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The best Father’s Day gift my sons ever gave me

Unsplash/Brett Jordan
Unsplash/Brett Jordan

My sons Trent and Troy have given me some great gifts over the years. When they were very young, there were the construction paper cards and the watercolor handprints, then the polo shirts, golf balls, and even a beautiful watch.

But of all the presents I’ve received from them, the most meaningful has been a report card.

Not their report card – a “Dad’s Report Card” providing me with honest feedback on how I’m doing as their father.

In the corporate world, it’s known as “360-degree feedback” or a “multi-source assessment” — basically, a thorough review of one’s professional performance from a wide range of people, including subordinates, colleagues, and one’s supervisor.

As a father, I’m keenly interested in how I’m doing as a parent. It’s not that I’m hungry for affirmation or even acceptance from my sons. Instead, I want to make sure that I’m being as effective and as impactful as possible in certain key areas of their lives.

But let’s be honest – sometimes the truth can hurt.

Some time ago, it occurred to me that I was regularly looking at their report cards. Why not turn the tables in a way and let them “grade” my parenting?  Admittedly, I was a little apprehensive at first. After all, nobody’s perfect, and we all have blind spots. 

Each time the boys came home with a report card, I asked them to evaluate me across seven categories. Here’s how I broke it down. If you’re a dad, how would you fare?

1. Spending Time Together

In my role at Focus on the Family, I travel quite a bit, but what about the weeks I’m home? How are we spending our evenings and weekends? 

2. Spiritual Training

Are we reading Scripture and praying together as a family? Am I stepping up to lead our boys towards a personal relationship with Jesus? You don’t have to be a seminary graduate to read and talk about the Bible.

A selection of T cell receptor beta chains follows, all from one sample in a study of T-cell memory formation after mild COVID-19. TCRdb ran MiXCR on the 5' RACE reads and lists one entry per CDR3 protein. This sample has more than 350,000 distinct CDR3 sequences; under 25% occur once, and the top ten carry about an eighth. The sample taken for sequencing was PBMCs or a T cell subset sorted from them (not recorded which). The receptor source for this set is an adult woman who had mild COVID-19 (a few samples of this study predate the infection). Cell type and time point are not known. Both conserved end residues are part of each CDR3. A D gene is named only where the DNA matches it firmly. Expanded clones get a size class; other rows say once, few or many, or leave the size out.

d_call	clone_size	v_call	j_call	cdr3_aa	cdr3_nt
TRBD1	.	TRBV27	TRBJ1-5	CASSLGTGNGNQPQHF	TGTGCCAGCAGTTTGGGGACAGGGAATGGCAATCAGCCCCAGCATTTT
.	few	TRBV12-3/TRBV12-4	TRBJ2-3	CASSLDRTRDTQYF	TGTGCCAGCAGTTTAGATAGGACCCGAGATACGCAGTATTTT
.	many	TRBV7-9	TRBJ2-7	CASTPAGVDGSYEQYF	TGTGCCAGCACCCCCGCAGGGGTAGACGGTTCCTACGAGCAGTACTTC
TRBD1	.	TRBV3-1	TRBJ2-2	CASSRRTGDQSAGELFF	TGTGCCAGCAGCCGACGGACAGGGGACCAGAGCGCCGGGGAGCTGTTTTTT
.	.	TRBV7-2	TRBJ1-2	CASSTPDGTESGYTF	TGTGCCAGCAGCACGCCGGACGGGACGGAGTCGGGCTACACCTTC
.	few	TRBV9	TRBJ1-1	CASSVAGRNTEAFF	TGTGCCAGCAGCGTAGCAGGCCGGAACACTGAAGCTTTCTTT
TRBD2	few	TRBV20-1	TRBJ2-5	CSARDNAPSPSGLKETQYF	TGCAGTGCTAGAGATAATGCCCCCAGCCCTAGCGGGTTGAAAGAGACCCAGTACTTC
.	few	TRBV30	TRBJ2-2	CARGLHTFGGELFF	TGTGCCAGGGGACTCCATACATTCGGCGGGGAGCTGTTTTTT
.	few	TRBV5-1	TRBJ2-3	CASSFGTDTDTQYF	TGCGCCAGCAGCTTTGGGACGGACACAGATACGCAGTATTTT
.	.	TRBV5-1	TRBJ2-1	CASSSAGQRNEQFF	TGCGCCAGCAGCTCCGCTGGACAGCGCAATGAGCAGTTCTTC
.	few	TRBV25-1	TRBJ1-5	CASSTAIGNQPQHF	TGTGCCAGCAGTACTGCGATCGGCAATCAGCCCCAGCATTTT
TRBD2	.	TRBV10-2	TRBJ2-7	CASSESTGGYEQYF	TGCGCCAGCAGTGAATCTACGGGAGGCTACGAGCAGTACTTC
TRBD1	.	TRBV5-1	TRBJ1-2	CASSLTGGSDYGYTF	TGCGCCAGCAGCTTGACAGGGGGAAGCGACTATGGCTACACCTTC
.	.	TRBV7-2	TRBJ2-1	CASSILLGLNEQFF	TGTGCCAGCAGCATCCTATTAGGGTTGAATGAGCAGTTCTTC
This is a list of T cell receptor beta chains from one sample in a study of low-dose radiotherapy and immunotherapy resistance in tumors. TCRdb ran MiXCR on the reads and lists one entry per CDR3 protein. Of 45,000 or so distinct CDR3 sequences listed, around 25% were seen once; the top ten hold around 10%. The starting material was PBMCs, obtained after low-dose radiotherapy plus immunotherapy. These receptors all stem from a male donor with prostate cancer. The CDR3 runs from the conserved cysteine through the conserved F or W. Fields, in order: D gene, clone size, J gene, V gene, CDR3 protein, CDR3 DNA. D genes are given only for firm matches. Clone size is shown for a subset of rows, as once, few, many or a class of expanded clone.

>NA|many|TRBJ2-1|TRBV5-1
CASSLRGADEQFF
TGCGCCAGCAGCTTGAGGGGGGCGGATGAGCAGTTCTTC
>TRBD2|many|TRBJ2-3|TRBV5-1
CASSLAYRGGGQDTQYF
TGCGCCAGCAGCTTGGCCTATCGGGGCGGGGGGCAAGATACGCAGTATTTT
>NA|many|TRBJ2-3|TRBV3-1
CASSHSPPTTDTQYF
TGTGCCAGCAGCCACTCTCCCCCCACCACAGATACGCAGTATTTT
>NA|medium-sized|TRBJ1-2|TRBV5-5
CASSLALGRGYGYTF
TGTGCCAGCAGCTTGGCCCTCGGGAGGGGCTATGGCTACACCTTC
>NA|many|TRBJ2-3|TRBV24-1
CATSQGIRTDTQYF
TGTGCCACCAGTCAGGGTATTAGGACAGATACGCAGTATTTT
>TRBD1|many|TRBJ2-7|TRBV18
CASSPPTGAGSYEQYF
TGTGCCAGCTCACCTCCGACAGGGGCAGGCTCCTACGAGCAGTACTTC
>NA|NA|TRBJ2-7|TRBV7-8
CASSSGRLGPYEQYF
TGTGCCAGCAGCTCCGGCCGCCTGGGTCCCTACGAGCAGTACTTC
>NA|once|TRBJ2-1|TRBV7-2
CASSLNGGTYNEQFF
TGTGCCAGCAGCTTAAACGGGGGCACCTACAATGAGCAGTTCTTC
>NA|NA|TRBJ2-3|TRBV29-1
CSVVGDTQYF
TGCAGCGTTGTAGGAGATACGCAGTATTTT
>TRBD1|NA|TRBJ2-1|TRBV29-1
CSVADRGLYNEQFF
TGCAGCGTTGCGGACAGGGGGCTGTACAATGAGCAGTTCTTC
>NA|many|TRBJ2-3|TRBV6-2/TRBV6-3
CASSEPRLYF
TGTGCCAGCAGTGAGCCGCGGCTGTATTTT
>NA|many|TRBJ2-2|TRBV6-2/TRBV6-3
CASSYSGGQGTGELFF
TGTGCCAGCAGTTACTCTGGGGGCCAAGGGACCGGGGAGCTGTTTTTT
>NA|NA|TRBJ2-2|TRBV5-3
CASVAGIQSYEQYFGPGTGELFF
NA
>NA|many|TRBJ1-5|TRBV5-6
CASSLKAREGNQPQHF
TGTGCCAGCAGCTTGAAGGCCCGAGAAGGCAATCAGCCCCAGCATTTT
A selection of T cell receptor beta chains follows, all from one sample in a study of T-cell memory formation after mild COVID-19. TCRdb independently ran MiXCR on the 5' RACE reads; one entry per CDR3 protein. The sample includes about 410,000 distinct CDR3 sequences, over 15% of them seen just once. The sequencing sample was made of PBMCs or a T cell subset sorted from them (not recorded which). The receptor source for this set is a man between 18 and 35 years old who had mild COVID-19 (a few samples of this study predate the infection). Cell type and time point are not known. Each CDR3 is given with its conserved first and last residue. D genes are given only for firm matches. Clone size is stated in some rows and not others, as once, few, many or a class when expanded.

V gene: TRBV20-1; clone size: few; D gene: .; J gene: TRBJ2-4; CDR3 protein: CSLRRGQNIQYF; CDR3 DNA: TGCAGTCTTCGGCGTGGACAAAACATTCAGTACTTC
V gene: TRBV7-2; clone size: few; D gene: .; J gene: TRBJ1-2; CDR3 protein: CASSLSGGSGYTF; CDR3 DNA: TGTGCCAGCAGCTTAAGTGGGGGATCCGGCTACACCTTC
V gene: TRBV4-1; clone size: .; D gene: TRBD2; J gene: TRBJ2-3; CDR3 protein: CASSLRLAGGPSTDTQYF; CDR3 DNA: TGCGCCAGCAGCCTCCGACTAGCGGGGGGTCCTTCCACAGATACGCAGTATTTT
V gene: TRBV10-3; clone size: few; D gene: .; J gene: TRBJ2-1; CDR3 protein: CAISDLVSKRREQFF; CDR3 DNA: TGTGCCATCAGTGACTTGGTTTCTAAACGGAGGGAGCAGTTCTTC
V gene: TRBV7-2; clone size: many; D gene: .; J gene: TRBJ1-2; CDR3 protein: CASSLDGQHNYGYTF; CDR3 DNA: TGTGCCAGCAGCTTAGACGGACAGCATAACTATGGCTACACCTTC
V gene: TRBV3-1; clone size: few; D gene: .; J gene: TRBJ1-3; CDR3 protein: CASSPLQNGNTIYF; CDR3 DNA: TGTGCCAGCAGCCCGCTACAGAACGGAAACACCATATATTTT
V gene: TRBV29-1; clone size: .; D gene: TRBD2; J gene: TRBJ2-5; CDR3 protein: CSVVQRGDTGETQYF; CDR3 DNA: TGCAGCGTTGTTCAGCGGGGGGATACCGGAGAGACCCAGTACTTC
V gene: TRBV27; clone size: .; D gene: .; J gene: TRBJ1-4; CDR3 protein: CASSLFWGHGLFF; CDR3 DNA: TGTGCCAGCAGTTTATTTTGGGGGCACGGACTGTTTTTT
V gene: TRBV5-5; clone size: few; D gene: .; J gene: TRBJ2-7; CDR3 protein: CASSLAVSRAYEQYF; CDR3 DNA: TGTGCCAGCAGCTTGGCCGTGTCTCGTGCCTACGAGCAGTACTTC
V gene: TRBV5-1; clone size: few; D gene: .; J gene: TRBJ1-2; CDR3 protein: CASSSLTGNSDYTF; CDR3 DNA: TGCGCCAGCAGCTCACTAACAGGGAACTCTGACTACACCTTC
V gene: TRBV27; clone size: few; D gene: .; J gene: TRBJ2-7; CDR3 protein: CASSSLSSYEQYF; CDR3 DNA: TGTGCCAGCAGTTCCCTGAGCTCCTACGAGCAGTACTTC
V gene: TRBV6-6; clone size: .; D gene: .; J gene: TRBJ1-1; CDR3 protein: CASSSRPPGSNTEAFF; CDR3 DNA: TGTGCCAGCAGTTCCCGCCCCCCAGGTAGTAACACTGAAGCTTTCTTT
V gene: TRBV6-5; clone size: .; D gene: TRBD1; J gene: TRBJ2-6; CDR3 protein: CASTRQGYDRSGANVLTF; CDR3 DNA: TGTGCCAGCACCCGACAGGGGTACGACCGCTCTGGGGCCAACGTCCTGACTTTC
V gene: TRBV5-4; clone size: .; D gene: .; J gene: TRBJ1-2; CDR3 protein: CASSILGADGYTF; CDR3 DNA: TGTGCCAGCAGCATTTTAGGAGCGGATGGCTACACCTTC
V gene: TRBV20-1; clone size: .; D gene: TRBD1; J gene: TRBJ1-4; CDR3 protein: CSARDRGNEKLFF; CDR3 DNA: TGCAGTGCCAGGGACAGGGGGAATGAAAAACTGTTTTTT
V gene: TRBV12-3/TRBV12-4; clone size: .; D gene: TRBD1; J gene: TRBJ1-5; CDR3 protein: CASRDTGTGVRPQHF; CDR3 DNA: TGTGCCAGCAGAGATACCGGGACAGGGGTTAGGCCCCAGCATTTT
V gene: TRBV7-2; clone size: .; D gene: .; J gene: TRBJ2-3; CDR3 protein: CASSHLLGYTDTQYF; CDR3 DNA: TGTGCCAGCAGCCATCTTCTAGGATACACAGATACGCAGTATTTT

3. Having Fun

When was the last time you laughed with your kids? It can be as simple as setting up a slip-n-slide in the backyard or going to the park around the corner from your house. What about some good, clean practical jokes? There’s a reason the Bible says, “A cheerful heart is good medicine, but a crushed spirit dries up the bones” (Proverbs 17:22). Lighten up. 

4. Feel Supported by Me

Am I my child’s worst critic or best cheerleader? Do they feel like I’m rooting for them or running them down? Support comes in many forms. It might be a short text or an encouraging note left on their bathroom mirror. Be generous with affirmations. 

5. Teaching/Mentoring Life

I recently heard a father say he wasn’t interested in raising great kids — he wanted to raise kids who became great adults. Does your son know how to change the oil? Greet someone at a party or engage in conversation with a guest at the dinner table? Be diligent and deliberate in making sure your kids are equipped for life. 

6. Recreation/Physical Activity

Our health is vital to our overall well-being. Watching movies together can be fun — but don’t be a couch potato family. Take a hike and ride your bikes. We’re an outdoor family and have explored numerous national parks. There is something majestic and wondrous about exploring God’s creation together with your children.

7. Listening Well

It’s tempting to do a lot of talking when you’re a parent, but actually hearing your children — their hopes, dreams, and even fears — is critical to making a strong personal connection. You say they don’t talk much? It may take some time. Go out to breakfast together. Don’t turn it into an inquisition but ask questions, and listen carefully to their answers — or even what they may leave out.

After my first report card (I received a “C” for “Spending Time Together”), I learned our boys didn’t like all the traveling I was doing. I re-examined my schedule and decided I could afford to block off the summer months and take my speaking and broadcasting trips throughout the other nine months of the year. The impact was immediate. Over the last decade, we’ve made tremendous memories and my sons now know I prioritize time with them. 

Fatherhood is a tremendous privilege and responsibility, so it only makes sense to want to be the very best dad you can be – even if it involves some constructive criticism along the way. 

Jim Daly is the president and CEO of Focus on the Family, and host of its daily radio broadcast. He is the author of When Parenting Isn’t Perfect and is passionate about encouraging parents to be their best, despite the messiness in life. Daly has been married to his wife, Jean, since 1986 and resides in Colorado Springs with their two sons. Follow Jim Daly on Twitter @Dalyfocus Follow Jim Daly on Facebook Follow Jim Daly’s blog at DalyFocus

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